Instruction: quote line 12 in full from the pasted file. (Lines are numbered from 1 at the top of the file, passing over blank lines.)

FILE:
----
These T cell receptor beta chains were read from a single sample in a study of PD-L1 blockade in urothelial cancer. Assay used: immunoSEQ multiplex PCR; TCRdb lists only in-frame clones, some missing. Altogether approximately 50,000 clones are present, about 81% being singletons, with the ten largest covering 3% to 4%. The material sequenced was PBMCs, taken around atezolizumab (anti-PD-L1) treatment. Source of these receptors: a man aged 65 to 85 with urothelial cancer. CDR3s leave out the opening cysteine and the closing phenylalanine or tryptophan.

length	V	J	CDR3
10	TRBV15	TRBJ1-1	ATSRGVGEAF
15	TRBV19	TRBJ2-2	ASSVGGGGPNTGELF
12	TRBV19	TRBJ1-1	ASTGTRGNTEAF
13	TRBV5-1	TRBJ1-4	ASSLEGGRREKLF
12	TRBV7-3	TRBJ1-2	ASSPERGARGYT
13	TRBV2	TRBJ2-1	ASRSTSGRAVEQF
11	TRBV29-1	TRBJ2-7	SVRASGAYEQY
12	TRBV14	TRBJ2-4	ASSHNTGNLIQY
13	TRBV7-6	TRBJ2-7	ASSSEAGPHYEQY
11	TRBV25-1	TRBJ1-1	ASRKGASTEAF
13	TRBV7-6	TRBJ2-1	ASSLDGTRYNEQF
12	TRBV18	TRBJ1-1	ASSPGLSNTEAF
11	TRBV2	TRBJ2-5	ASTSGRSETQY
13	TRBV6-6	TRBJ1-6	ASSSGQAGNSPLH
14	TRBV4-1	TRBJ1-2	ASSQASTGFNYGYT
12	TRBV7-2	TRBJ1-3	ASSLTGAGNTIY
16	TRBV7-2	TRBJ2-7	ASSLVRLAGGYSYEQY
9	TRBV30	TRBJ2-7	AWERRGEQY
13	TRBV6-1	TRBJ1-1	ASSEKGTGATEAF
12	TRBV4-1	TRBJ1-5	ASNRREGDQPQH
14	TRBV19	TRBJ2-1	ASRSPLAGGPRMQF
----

11	TRBV25-1	TRBJ1-1	ASRKGASTEAF